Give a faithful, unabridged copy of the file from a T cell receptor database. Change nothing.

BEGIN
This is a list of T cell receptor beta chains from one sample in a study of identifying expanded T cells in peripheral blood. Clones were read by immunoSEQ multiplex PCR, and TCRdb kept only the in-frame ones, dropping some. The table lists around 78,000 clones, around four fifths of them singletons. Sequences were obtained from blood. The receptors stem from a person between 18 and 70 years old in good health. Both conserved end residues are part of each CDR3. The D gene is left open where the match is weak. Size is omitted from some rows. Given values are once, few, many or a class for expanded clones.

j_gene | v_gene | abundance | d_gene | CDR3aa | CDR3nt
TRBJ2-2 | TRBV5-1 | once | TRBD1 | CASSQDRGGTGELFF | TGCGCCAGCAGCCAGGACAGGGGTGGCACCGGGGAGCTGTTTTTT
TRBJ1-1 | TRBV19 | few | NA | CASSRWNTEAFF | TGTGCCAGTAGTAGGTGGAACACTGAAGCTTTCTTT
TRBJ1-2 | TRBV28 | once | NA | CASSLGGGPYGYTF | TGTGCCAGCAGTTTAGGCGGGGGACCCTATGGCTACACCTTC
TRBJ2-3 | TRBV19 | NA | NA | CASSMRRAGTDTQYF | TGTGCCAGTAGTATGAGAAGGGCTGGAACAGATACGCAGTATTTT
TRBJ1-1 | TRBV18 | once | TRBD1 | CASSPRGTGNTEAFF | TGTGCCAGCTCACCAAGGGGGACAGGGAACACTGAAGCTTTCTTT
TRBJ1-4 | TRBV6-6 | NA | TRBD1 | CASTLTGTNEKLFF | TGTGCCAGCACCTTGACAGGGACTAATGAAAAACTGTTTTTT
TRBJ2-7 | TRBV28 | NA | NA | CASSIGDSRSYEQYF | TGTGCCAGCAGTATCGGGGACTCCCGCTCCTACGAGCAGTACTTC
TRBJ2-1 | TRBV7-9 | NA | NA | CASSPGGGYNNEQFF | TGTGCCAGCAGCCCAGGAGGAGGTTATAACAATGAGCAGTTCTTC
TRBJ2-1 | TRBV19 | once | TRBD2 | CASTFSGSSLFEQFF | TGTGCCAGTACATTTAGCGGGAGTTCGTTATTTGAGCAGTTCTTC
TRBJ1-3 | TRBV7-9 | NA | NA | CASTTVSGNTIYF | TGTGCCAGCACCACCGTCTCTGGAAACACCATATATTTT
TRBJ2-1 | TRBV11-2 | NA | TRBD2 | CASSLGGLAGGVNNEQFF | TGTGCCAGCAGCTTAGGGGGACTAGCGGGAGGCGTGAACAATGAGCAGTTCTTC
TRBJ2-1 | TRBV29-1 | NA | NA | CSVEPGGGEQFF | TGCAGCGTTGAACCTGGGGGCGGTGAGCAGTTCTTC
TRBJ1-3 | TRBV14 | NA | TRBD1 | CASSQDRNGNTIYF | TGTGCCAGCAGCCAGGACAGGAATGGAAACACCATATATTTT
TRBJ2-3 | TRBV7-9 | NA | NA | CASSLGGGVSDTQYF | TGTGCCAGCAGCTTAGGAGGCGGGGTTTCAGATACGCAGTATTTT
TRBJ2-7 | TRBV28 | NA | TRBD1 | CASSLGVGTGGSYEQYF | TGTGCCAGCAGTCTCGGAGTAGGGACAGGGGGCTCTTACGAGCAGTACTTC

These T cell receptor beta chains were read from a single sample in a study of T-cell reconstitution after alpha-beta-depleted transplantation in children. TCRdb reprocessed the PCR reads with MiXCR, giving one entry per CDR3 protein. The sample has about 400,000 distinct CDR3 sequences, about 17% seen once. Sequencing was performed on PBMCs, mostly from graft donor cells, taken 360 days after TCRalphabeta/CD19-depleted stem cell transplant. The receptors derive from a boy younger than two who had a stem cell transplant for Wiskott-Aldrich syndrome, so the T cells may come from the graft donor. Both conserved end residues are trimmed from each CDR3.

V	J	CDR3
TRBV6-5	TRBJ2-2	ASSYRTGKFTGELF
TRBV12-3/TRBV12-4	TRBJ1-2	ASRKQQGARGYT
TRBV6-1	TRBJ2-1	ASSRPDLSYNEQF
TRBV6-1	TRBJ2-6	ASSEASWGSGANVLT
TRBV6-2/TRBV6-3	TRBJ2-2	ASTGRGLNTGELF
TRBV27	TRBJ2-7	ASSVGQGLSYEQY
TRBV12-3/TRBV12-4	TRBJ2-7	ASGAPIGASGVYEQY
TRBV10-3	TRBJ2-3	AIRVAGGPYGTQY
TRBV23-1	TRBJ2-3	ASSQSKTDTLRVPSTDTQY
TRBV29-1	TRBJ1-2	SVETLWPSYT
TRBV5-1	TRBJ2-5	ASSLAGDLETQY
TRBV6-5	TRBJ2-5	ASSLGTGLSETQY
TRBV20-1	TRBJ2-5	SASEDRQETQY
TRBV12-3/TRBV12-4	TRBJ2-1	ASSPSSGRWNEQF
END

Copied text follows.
This is a list of T cell receptor beta chains from one sample in a study of identifying expanded T cells in peripheral blood. Clones were read by immunoSEQ multiplex PCR, and TCRdb kept only the in-frame ones, dropping some. The table lists around 78,000 clones, around four fifths of them singletons. Sequences were obtained from blood. The receptors stem from a person between 18 and 70 years old in good health. Both conserved end residues are part of each CDR3. The D gene is left open where the match is weak. Size is omitted from some rows. Given values are once, few, many or a class for expanded clones.

j_gene | v_gene | abundance | d_gene | CDR3aa | CDR3nt
TRBJ2-2 | TRBV5-1 | once | TRBD1 | CASSQDRGGTGELFF | TGCGCCAGCAGCCAGGACAGGGGTGGCACCGGGGAGCTGTTTTTT
TRBJ1-1 | TRBV19 | few | NA | CASSRWNTEAFF | TGTGCCAGTAGTAGGTGGAACACTGAAGCTTTCTTT
TRBJ1-2 | TRBV28 | once | NA | CASSLGGGPYGYTF | TGTGCCAGCAGTTTAGGCGGGGGACCCTATGGCTACACCTTC
TRBJ2-3 | TRBV19 | NA | NA | CASSMRRAGTDTQYF | TGTGCCAGTAGTATGAGAAGGGCTGGAACAGATACGCAGTATTTT
TRBJ1-1 | TRBV18 | once | TRBD1 | CASSPRGTGNTEAFF | TGTGCCAGCTCACCAAGGGGGACAGGGAACACTGAAGCTTTCTTT
TRBJ1-4 | TRBV6-6 | NA | TRBD1 | CASTLTGTNEKLFF | TGTGCCAGCACCTTGACAGGGACTAATGAAAAACTGTTTTTT
TRBJ2-7 | TRBV28 | NA | NA | CASSIGDSRSYEQYF | TGTGCCAGCAGTATCGGGGACTCCCGCTCCTACGAGCAGTACTTC
TRBJ2-1 | TRBV7-9 | NA | NA | CASSPGGGYNNEQFF | TGTGCCAGCAGCCCAGGAGGAGGTTATAACAATGAGCAGTTCTTC
TRBJ2-1 | TRBV19 | once | TRBD2 | CASTFSGSSLFEQFF | TGTGCCAGTACATTTAGCGGGAGTTCGTTATTTGAGCAGTTCTTC
TRBJ1-3 | TRBV7-9 | NA | NA | CASTTVSGNTIYF | TGTGCCAGCACCACCGTCTCTGGAAACACCATATATTTT
TRBJ2-1 | TRBV11-2 | NA | TRBD2 | CASSLGGLAGGVNNEQFF | TGTGCCAGCAGCTTAGGGGGACTAGCGGGAGGCGTGAACAATGAGCAGTTCTTC
TRBJ2-1 | TRBV29-1 | NA | NA | CSVEPGGGEQFF | TGCAGCGTTGAACCTGGGGGCGGTGAGCAGTTCTTC
TRBJ1-3 | TRBV14 | NA | TRBD1 | CASSQDRNGNTIYF | TGTGCCAGCAGCCAGGACAGGAATGGAAACACCATATATTTT
TRBJ2-3 | TRBV7-9 | NA | NA | CASSLGGGVSDTQYF | TGTGCCAGCAGCTTAGGAGGCGGGGTTTCAGATACGCAGTATTTT
TRBJ2-7 | TRBV28 | NA | TRBD1 | CASSLGVGTGGSYEQYF | TGTGCCAGCAGTCTCGGAGTAGGGACAGGGGGCTCTTACGAGCAGTACTTC

These T cell receptor beta chains were read from a single sample in a study of T-cell reconstitution after alpha-beta-depleted transplantation in children. TCRdb reprocessed the PCR reads with MiXCR, giving one entry per CDR3 protein. The sample has about 400,000 distinct CDR3 sequences, about 17% seen once. Sequencing was performed on PBMCs, mostly from graft donor cells, taken 360 days after TCRalphabeta/CD19-depleted stem cell transplant. The receptors derive from a boy younger than two who had a stem cell transplant for Wiskott-Aldrich syndrome, so the T cells may come from the graft donor. Both conserved end residues are trimmed from each CDR3.

V	J	CDR3
TRBV6-5	TRBJ2-2	ASSYRTGKFTGELF
TRBV12-3/TRBV12-4	TRBJ1-2	ASRKQQGARGYT
TRBV6-1	TRBJ2-1	ASSRPDLSYNEQF
TRBV6-1	TRBJ2-6	ASSEASWGSGANVLT
TRBV6-2/TRBV6-3	TRBJ2-2	ASTGRGLNTGELF
TRBV27	TRBJ2-7	ASSVGQGLSYEQY
TRBV12-3/TRBV12-4	TRBJ2-7	ASGAPIGASGVYEQY
TRBV10-3	TRBJ2-3	AIRVAGGPYGTQY
TRBV23-1	TRBJ2-3	ASSQSKTDTLRVPSTDTQY
TRBV29-1	TRBJ1-2	SVETLWPSYT
TRBV5-1	TRBJ2-5	ASSLAGDLETQY
TRBV6-5	TRBJ2-5	ASSLGTGLSETQY
TRBV20-1	TRBJ2-5	SASEDRQETQY
TRBV12-3/TRBV12-4	TRBJ2-1	ASSPSSGRWNEQF